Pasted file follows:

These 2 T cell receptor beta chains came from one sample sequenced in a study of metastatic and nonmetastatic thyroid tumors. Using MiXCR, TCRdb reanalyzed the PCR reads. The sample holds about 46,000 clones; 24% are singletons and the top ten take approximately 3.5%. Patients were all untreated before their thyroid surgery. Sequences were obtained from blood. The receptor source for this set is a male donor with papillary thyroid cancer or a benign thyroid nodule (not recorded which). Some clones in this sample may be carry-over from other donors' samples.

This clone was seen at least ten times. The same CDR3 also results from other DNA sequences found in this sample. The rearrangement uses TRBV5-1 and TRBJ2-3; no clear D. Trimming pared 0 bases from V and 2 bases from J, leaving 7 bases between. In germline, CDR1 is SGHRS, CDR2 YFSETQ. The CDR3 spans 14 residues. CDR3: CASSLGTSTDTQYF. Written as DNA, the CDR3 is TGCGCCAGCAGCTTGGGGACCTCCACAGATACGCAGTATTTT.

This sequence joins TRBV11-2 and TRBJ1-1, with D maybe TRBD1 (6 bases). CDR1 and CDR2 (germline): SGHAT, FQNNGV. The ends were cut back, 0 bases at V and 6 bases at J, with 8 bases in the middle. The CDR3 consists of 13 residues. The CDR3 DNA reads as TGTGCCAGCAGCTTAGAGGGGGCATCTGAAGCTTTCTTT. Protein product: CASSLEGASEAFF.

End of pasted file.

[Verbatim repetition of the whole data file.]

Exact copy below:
These 2 T cell receptor beta chains came from one sample sequenced in a study of metastatic and nonmetastatic thyroid tumors. Using MiXCR, TCRdb reanalyzed the PCR reads. The sample holds about 46,000 clones; 24% are singletons and the top ten take approximately 3.5%. Patients were all untreated before their thyroid surgery. Sequences were obtained from blood. The receptor source for this set is a male donor with papillary thyroid cancer or a benign thyroid nodule (not recorded which). Some clones in this sample may be carry-over from other donors' samples.

This clone was seen at least ten times. The same CDR3 also results from other DNA sequences found in this sample. The rearrangement uses TRBV5-1 and TRBJ2-3; no clear D. Trimming pared 0 bases from V and 2 bases from J, leaving 7 bases between. In germline, CDR1 is SGHRS, CDR2 YFSETQ. The CDR3 spans 14 residues. CDR3: CASSLGTSTDTQYF. Written as DNA, the CDR3 is TGCGCCAGCAGCTTGGGGACCTCCACAGATACGCAGTATTTT.

This sequence joins TRBV11-2 and TRBJ1-1, with D maybe TRBD1 (6 bases). CDR1 and CDR2 (germline): SGHAT, FQNNGV. The ends were cut back, 0 bases at V and 6 bases at J, with 8 bases in the middle. The CDR3 consists of 13 residues. The CDR3 DNA reads as TGTGCCAGCAGCTTAGAGGGGGCATCTGAAGCTTTCTTT. Protein product: CASSLEGASEAFF.